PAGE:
Suffolk’s Green Party is calling for an end to “fusion voting” in New York State and for changes in the way the county boards of election are structured and managed.
Green Party voters in Riverhead and Southold earlier this year were duped into signing nominating petitions for registered Republican judicial candidates seeking the Green Party ballot line, according to Suffolk District Attorney Tim Sini.
Green Party officials are calling on state lawmakers to reform the state election law to ban candidates from running on multiple party lines — a practice known as “fusion voting.”
“New York State is one of only eight states that allows candidates to run on multiple party lines,” the Green Party said in a press release Wednesday night.
That opportunity provides an incentive for candidates and their supporters to attempt to claim the lines of other parties with or without the knowledge of those other parties, and potentially to seek those lines in unethical or illegal ways, according to the Green Party of Suffolk.
“While we are happy DA Timothy Sini’s office investigated the complaints we made earlier this year,” said Pauline Salotti, chairwoman of the Green Party of Suffolk, “to prevent this from happening in the future, New York State needs to end fusion voting.”
The party is also calling for a major change to how the county board of elections is constituted and managed.
Current law allows Democratic and Republican party committees to name the two elections commissioners in the county — one Democrat and one Republican. The commissioners in turn, hire the clerks, machine technicians, and other employees as political appointments with equal representation of both parties on the board’s staff.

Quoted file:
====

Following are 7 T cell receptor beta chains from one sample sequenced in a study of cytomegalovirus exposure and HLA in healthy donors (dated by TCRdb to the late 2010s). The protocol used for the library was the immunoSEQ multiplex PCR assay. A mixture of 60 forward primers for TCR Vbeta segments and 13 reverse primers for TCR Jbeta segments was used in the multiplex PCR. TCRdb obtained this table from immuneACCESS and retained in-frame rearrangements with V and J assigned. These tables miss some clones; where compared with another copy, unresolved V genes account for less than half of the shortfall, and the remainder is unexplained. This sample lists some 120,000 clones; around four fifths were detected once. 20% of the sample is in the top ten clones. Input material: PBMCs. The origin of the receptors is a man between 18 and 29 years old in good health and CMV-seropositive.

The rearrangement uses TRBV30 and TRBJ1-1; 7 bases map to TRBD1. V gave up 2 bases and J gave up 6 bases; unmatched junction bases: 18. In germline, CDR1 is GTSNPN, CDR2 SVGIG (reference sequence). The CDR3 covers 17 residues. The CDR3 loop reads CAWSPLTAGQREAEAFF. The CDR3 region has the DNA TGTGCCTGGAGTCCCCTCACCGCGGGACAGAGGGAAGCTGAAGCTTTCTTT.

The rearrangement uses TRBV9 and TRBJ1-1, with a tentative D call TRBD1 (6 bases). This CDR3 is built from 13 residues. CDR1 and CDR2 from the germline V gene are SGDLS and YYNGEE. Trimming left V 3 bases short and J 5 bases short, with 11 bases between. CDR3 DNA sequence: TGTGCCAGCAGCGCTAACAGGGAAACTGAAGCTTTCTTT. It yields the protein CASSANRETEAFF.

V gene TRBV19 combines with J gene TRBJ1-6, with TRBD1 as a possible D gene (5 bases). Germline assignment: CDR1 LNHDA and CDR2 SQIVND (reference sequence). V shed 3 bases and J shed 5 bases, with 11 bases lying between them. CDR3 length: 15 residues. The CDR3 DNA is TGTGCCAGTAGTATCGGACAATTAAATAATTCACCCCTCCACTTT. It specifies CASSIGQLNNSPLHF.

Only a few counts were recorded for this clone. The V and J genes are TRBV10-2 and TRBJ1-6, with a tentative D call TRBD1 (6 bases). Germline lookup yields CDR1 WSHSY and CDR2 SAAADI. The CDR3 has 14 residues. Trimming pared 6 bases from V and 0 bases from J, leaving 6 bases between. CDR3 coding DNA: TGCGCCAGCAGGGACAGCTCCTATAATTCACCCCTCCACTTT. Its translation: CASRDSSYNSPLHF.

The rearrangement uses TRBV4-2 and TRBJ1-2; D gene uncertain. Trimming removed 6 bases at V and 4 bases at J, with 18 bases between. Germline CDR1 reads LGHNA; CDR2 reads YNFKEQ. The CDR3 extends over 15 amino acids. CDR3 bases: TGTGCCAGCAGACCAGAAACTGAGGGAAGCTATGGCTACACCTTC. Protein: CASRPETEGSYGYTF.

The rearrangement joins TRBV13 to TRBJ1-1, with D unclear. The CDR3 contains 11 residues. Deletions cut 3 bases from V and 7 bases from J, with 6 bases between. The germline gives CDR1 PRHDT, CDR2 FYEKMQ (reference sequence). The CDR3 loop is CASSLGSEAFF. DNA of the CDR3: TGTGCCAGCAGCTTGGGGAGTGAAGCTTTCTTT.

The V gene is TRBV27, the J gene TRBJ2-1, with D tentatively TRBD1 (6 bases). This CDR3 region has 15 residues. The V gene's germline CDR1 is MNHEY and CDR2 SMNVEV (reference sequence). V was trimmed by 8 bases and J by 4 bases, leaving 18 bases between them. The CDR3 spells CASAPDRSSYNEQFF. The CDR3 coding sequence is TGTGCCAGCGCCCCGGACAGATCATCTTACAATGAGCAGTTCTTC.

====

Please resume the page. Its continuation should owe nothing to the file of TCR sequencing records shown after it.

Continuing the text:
The number of voters enrolled in minor parties and voters enrolled in no party (“blanks”) taken together, is greater than the number of voters enrolled in either the Republican or Democratic party, so allowing the board of elections to be run by the Democratic and Republican parties is allowing it to function “as a partisan agency with its employees beholden to the two major parties for their jobs,” according to Salotti.
Voters registered with minor parties and with no party must receive representation on the Suffolk BOE, she said.
At a minimum, Suffolk County should immediately add a commissioner, as allowed by election law, chosen by and representative of the minor parties. The need for such representation is shown by the fact that two of those accused of petition fraud are employees of the Suffolk County Board of Elections, Salotti said.
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